For Further Study

    11. Interpersonal Violence
    Preview
    Key Terms
    11.1 Murder, Assault, Hate Crimes, and Rape
    Murder and Aggravated Assault
    Hate Crimes
    Rape
    11.2 Interpersonal Violence in the Family
    Heterosexual Wife Rape and Battering
    Gay and Lesbian Partner Battering
    Child and Elder Abuse
    Animal Abuse
    11.3 Interpersonal Violence in the Workplace
    Murder and Assault
    Sexual Harassment
    Review
    Questions for Class Discussion
    For Further Study

    12. White-Collar Crime
    Preview
    Key Terms
    12.1 Occupational Crime
    Occupational Theft
    Occupational Fraud
    12.2 Corporate Crime
    Corporate Violence
    Corporate Theft
    12.3 Transnational Corporate Crime
    Bribery
    Dumping
    Dangerous Working Conditions
    Review
    Questions for Class Discussion
    For Further Study

    13. Political Crime
    Preview
    Key Terms
    13.1 Political Crimes Against the State
    Violent Political Crimes Against the State
    Nonviolent Political Crimes Against the State
    13.2 Domestic Political Crimes by the State
    State Corruption
    State Political Repression
    State-Corporate Crime
    13.3 Transnational Political Crimes by the State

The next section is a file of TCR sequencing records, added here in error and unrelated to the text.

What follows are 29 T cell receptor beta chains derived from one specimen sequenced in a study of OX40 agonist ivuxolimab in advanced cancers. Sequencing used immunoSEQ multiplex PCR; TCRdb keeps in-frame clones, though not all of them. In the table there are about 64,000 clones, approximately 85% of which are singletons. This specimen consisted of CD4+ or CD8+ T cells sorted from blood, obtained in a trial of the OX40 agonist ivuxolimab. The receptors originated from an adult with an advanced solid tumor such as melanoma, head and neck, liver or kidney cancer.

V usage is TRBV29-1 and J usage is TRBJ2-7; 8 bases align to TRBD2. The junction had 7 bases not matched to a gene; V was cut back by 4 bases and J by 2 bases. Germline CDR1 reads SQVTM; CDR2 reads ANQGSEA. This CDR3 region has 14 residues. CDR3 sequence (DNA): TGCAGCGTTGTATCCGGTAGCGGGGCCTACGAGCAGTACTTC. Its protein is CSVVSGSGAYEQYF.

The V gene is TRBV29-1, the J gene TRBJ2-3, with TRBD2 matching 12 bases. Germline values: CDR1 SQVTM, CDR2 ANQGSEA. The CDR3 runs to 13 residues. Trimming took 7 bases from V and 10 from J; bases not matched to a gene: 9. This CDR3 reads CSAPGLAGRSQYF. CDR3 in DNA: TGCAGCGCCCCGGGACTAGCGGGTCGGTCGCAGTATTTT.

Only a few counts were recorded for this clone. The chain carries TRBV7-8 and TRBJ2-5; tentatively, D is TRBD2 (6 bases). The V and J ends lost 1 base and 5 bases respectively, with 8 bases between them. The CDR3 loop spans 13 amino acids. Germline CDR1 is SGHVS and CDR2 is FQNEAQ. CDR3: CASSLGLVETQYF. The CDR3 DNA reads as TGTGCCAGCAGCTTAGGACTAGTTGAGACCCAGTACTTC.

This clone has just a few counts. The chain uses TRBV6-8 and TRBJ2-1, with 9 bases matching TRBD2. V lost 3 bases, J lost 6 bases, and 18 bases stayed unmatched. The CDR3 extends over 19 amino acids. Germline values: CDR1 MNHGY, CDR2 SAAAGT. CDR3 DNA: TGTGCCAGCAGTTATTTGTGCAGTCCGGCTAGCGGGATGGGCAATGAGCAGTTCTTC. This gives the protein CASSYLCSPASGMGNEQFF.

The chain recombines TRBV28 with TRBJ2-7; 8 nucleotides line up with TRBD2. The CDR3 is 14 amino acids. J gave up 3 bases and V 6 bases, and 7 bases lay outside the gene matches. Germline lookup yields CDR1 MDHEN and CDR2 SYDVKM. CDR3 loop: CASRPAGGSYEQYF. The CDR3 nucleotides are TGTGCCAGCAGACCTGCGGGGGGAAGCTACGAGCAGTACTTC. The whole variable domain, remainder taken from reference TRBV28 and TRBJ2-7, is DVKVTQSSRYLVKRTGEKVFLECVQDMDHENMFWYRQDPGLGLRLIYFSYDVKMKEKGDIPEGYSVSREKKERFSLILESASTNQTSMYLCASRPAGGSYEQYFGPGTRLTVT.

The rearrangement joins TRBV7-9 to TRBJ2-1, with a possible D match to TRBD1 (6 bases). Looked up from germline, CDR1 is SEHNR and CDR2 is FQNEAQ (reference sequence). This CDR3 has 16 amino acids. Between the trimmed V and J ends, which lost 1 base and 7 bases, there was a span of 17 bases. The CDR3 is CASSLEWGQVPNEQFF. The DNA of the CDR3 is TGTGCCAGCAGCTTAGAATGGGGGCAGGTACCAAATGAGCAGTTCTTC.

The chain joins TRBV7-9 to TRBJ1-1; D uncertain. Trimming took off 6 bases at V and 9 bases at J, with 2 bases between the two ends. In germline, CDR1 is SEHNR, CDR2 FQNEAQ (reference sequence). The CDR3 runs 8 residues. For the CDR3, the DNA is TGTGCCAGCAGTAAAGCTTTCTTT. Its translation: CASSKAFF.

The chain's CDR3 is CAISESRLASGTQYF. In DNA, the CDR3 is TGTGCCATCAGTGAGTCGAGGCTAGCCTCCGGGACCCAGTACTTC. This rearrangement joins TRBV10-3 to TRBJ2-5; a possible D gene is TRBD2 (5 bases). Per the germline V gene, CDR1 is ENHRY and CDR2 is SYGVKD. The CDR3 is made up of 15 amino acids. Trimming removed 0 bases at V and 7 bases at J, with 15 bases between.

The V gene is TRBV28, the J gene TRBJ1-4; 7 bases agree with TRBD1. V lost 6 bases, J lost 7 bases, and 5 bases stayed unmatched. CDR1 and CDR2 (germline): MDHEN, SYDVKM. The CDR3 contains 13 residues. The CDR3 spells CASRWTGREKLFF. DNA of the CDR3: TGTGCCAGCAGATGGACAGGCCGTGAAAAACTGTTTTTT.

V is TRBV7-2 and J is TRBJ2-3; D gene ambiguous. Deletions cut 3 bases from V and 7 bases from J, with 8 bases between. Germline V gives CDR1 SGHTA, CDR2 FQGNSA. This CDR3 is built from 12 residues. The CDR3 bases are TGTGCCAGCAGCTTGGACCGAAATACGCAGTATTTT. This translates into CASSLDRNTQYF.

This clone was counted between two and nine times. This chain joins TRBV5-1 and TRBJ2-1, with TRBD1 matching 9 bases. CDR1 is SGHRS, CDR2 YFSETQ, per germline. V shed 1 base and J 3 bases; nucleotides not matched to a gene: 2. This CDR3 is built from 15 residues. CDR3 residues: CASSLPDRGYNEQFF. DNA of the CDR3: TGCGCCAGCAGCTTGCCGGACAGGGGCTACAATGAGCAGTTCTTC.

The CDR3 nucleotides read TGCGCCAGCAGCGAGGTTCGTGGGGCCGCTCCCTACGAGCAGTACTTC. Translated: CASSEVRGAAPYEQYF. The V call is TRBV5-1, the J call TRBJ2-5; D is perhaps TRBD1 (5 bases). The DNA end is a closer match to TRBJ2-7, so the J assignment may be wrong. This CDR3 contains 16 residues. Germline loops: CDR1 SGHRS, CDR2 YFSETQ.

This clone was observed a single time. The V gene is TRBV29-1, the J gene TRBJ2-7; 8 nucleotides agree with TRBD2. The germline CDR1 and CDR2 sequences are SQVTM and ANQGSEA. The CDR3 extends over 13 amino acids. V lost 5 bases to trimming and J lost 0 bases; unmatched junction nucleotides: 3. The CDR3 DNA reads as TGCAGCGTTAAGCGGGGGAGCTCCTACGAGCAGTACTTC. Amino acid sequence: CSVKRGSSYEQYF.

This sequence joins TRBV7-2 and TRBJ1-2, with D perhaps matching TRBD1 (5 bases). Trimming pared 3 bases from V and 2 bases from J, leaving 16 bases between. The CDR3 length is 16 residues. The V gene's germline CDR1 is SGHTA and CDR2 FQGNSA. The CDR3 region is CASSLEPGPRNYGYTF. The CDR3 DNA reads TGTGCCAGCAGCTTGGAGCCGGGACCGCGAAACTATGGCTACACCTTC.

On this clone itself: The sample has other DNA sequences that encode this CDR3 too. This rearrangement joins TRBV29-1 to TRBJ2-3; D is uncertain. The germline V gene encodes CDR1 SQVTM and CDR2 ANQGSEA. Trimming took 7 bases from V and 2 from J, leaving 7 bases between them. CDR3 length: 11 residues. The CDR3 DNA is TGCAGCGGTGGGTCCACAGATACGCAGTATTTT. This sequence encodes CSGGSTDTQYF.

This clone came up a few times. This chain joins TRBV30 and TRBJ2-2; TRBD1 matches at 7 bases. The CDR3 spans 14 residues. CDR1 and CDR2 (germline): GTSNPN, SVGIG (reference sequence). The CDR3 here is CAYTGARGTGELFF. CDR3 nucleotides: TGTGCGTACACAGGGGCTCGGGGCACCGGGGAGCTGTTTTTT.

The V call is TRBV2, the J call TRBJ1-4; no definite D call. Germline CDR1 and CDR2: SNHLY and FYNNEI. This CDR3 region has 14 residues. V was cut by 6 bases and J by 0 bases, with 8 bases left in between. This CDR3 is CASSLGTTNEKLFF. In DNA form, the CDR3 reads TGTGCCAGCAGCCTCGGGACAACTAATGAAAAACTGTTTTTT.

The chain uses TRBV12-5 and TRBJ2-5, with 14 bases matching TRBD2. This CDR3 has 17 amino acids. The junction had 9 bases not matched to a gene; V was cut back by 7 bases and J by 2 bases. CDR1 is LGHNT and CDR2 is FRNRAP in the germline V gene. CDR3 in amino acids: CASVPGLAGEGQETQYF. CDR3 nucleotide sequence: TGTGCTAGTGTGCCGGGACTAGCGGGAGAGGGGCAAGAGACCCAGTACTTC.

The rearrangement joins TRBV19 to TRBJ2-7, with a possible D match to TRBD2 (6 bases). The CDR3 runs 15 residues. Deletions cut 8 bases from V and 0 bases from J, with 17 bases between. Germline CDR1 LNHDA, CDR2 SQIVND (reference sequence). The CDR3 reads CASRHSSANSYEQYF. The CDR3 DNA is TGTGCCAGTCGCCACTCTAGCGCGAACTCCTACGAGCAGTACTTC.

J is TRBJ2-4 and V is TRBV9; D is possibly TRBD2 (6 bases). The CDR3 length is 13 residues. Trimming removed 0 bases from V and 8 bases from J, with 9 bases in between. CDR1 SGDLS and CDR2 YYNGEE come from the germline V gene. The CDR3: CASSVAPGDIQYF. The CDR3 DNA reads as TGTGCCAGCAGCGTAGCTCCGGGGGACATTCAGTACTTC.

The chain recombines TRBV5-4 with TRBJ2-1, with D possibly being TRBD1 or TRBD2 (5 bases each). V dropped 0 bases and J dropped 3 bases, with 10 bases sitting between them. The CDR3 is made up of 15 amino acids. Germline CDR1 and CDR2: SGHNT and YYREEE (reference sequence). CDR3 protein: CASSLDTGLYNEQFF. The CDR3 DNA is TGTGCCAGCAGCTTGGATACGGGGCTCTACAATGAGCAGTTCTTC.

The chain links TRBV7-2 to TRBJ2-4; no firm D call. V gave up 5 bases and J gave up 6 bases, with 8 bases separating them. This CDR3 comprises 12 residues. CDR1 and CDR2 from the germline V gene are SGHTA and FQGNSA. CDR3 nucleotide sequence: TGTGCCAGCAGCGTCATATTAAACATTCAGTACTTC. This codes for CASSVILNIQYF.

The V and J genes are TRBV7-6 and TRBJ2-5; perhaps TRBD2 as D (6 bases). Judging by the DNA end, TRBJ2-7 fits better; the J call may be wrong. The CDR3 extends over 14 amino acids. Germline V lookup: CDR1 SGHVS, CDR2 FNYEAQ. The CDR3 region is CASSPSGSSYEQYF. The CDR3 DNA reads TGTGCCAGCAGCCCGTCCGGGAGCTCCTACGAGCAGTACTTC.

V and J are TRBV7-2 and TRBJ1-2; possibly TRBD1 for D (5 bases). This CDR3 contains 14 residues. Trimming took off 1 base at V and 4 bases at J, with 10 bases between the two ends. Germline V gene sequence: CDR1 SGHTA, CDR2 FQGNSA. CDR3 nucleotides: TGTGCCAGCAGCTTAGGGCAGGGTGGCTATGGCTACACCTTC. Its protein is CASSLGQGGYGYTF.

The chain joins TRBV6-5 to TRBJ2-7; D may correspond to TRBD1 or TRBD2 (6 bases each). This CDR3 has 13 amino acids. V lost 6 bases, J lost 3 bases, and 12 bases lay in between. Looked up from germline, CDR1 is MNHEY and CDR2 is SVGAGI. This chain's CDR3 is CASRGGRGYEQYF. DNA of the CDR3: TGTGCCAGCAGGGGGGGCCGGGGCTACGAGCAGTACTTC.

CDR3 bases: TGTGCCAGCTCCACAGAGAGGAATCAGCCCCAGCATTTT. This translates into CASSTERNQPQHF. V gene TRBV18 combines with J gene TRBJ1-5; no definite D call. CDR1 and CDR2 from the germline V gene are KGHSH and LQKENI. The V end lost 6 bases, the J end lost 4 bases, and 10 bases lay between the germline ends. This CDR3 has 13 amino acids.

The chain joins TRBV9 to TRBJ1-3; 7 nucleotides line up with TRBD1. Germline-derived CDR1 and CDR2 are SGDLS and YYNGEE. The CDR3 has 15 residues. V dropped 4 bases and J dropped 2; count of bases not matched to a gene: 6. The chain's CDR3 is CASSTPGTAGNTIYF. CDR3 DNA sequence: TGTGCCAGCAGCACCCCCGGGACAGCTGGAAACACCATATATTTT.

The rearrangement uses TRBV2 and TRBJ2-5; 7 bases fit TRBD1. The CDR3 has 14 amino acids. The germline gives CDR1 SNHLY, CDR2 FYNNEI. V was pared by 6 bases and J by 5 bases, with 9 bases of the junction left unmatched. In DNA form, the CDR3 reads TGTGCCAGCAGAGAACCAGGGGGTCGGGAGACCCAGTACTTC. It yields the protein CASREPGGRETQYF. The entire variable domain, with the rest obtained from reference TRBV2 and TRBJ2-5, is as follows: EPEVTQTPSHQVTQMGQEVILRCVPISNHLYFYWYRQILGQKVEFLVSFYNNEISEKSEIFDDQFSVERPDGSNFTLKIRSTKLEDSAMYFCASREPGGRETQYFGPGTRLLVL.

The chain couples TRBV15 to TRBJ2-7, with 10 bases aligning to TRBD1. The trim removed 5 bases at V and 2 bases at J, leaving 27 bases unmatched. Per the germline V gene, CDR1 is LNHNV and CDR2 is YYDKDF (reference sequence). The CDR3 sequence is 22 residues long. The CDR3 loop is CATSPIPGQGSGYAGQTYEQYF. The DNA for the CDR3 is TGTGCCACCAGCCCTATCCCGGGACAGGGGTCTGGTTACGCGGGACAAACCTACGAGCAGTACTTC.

State Terrorism
    The State, Terrorism, and Globalization
    Review
    Questions for Class Discussion
    For Further Study

    14. Comparative Criminology
    Preview
    Key Terms
    14.1 Approaching Comparative Criminology
    The Goal(s) of Comparative Criminology
    Transnational Crime
    Cultural Relativism
    A Case Study of Comparative Sexual Deviance
    Toward Uniform Cross-National Crime Statistics
    Evaluation of Comparative Criminology
    14.2 Comparative Crime and Victimization Data
    Cross-National Crime Data
    Cross-National Victimization Data
    14.3 Cross-National Generalizations Regarding Crime
    Countries with Low Crime Rates
    Modernization and Crime
    Globalization and Crime
    American Exceptionalism: Crime and Incarceration in Comparative Perspective
    Review
    Questions for Class Discussion
    For Further Study

    Glossary
    References
    Author Index
    Subject Index